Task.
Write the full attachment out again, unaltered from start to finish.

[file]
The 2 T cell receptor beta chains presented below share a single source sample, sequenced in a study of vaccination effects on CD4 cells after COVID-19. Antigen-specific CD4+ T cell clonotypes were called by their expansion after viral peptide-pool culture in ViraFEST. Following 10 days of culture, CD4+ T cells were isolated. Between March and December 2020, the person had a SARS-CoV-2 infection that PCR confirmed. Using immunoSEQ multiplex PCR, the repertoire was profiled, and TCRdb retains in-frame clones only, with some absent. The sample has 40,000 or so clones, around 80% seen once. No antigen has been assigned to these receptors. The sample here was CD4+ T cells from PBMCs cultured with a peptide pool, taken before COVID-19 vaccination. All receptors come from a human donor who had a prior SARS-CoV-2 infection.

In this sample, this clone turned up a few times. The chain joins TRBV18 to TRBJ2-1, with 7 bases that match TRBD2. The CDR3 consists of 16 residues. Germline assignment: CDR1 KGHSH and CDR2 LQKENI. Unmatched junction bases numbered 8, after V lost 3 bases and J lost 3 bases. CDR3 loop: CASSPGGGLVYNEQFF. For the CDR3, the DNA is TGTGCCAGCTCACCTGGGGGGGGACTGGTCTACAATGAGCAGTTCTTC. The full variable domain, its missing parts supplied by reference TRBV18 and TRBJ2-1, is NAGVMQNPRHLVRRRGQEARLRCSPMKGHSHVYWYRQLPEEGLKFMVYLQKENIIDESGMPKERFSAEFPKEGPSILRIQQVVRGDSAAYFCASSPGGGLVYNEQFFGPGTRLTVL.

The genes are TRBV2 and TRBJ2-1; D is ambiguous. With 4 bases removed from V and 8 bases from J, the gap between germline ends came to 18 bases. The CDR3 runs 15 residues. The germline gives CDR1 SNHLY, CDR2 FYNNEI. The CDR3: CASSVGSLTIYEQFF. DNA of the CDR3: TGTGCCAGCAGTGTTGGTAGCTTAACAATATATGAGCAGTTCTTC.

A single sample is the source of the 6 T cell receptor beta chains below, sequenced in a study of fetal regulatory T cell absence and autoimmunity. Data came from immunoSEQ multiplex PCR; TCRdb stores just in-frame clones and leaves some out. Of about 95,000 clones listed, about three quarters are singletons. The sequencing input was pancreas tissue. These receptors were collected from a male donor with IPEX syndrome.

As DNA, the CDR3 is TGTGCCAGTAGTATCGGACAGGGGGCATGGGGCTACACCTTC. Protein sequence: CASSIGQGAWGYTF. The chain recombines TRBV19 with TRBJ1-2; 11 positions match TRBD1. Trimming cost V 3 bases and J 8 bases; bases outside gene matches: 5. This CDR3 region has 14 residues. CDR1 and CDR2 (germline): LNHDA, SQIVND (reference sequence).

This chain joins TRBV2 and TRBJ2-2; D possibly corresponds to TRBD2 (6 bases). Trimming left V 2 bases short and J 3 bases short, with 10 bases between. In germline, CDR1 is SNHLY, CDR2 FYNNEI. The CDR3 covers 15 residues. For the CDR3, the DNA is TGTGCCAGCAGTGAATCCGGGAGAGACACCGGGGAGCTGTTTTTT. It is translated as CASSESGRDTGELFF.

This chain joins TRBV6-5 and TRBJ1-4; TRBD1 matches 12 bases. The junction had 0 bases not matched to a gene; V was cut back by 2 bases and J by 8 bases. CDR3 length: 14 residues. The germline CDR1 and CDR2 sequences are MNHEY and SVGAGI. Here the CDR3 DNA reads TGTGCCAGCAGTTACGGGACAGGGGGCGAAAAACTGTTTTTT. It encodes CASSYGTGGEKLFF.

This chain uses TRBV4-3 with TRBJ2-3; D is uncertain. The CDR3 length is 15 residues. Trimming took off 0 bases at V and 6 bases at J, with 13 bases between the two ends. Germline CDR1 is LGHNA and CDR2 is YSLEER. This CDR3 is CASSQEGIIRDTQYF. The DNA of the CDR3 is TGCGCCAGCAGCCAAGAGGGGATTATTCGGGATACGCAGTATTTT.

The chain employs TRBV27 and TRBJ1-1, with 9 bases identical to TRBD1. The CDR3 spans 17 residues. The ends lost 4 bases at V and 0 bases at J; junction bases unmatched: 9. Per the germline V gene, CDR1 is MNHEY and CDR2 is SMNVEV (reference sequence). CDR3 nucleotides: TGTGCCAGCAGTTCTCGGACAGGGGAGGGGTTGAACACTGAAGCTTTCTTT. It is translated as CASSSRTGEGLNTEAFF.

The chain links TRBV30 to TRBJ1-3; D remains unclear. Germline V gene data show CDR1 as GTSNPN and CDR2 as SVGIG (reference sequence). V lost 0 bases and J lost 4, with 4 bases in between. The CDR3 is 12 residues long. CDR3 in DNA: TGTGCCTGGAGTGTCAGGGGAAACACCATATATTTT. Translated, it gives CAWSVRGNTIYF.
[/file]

The 2 T cell receptor beta chains presented below share a single source sample, sequenced in a study of vaccination effects on CD4 cells after COVID-19. Antigen-specific CD4+ T cell clonotypes were called by their expansion after viral peptide-pool culture in ViraFEST. Following 10 days of culture, CD4+ T cells were isolated. Between March and December 2020, the person had a SARS-CoV-2 infection that PCR confirmed. Using immunoSEQ multiplex PCR, the repertoire was profiled, and TCRdb retains in-frame clones only, with some absent. The sample has 40,000 or so clones, around 80% seen once. No antigen has been assigned to these receptors. The sample here was CD4+ T cells from PBMCs cultured with a peptide pool, taken before COVID-19 vaccination. All receptors come from a human donor who had a prior SARS-CoV-2 infection.

In this sample, this clone turned up a few times. The chain joins TRBV18 to TRBJ2-1, with 7 bases that match TRBD2. The CDR3 consists of 16 residues. Germline assignment: CDR1 KGHSH and CDR2 LQKENI. Unmatched junction bases numbered 8, after V lost 3 bases and J lost 3 bases. CDR3 loop: CASSPGGGLVYNEQFF. For the CDR3, the DNA is TGTGCCAGCTCACCTGGGGGGGGACTGGTCTACAATGAGCAGTTCTTC. The full variable domain, its missing parts supplied by reference TRBV18 and TRBJ2-1, is NAGVMQNPRHLVRRRGQEARLRCSPMKGHSHVYWYRQLPEEGLKFMVYLQKENIIDESGMPKERFSAEFPKEGPSILRIQQVVRGDSAAYFCASSPGGGLVYNEQFFGPGTRLTVL.

The genes are TRBV2 and TRBJ2-1; D is ambiguous. With 4 bases removed from V and 8 bases from J, the gap between germline ends came to 18 bases. The CDR3 runs 15 residues. The germline gives CDR1 SNHLY, CDR2 FYNNEI. The CDR3: CASSVGSLTIYEQFF. DNA of the CDR3: TGTGCCAGCAGTGTTGGTAGCTTAACAATATATGAGCAGTTCTTC.

A single sample is the source of the 6 T cell receptor beta chains below, sequenced in a study of fetal regulatory T cell absence and autoimmunity. Data came from immunoSEQ multiplex PCR; TCRdb stores just in-frame clones and leaves some out. Of about 95,000 clones listed, about three quarters are singletons. The sequencing input was pancreas tissue. These receptors were collected from a male donor with IPEX syndrome.

As DNA, the CDR3 is TGTGCCAGTAGTATCGGACAGGGGGCATGGGGCTACACCTTC. Protein sequence: CASSIGQGAWGYTF. The chain recombines TRBV19 with TRBJ1-2; 11 positions match TRBD1. Trimming cost V 3 bases and J 8 bases; bases outside gene matches: 5. This CDR3 region has 14 residues. CDR1 and CDR2 (germline): LNHDA, SQIVND (reference sequence).

This chain joins TRBV2 and TRBJ2-2; D possibly corresponds to TRBD2 (6 bases). Trimming left V 2 bases short and J 3 bases short, with 10 bases between. In germline, CDR1 is SNHLY, CDR2 FYNNEI. The CDR3 covers 15 residues. For the CDR3, the DNA is TGTGCCAGCAGTGAATCCGGGAGAGACACCGGGGAGCTGTTTTTT. It is translated as CASSESGRDTGELFF.

This chain joins TRBV6-5 and TRBJ1-4; TRBD1 matches 12 bases. The junction had 0 bases not matched to a gene; V was cut back by 2 bases and J by 8 bases. CDR3 length: 14 residues. The germline CDR1 and CDR2 sequences are MNHEY and SVGAGI. Here the CDR3 DNA reads TGTGCCAGCAGTTACGGGACAGGGGGCGAAAAACTGTTTTTT. It encodes CASSYGTGGEKLFF.

This chain uses TRBV4-3 with TRBJ2-3; D is uncertain. The CDR3 length is 15 residues. Trimming took off 0 bases at V and 6 bases at J, with 13 bases between the two ends. Germline CDR1 is LGHNA and CDR2 is YSLEER. This CDR3 is CASSQEGIIRDTQYF. The DNA of the CDR3 is TGCGCCAGCAGCCAAGAGGGGATTATTCGGGATACGCAGTATTTT.

The chain employs TRBV27 and TRBJ1-1, with 9 bases identical to TRBD1. The CDR3 spans 17 residues. The ends lost 4 bases at V and 0 bases at J; junction bases unmatched: 9. Per the germline V gene, CDR1 is MNHEY and CDR2 is SMNVEV (reference sequence). CDR3 nucleotides: TGTGCCAGCAGTTCTCGGACAGGGGAGGGGTTGAACACTGAAGCTTTCTTT. It is translated as CASSSRTGEGLNTEAFF.

The chain links TRBV30 to TRBJ1-3; D remains unclear. Germline V gene data show CDR1 as GTSNPN and CDR2 as SVGIG (reference sequence). V lost 0 bases and J lost 4, with 4 bases in between. The CDR3 is 12 residues long. CDR3 in DNA: TGTGCCTGGAGTGTCAGGGGAAACACCATATATTTT. Translated, it gives CAWSVRGNTIYF.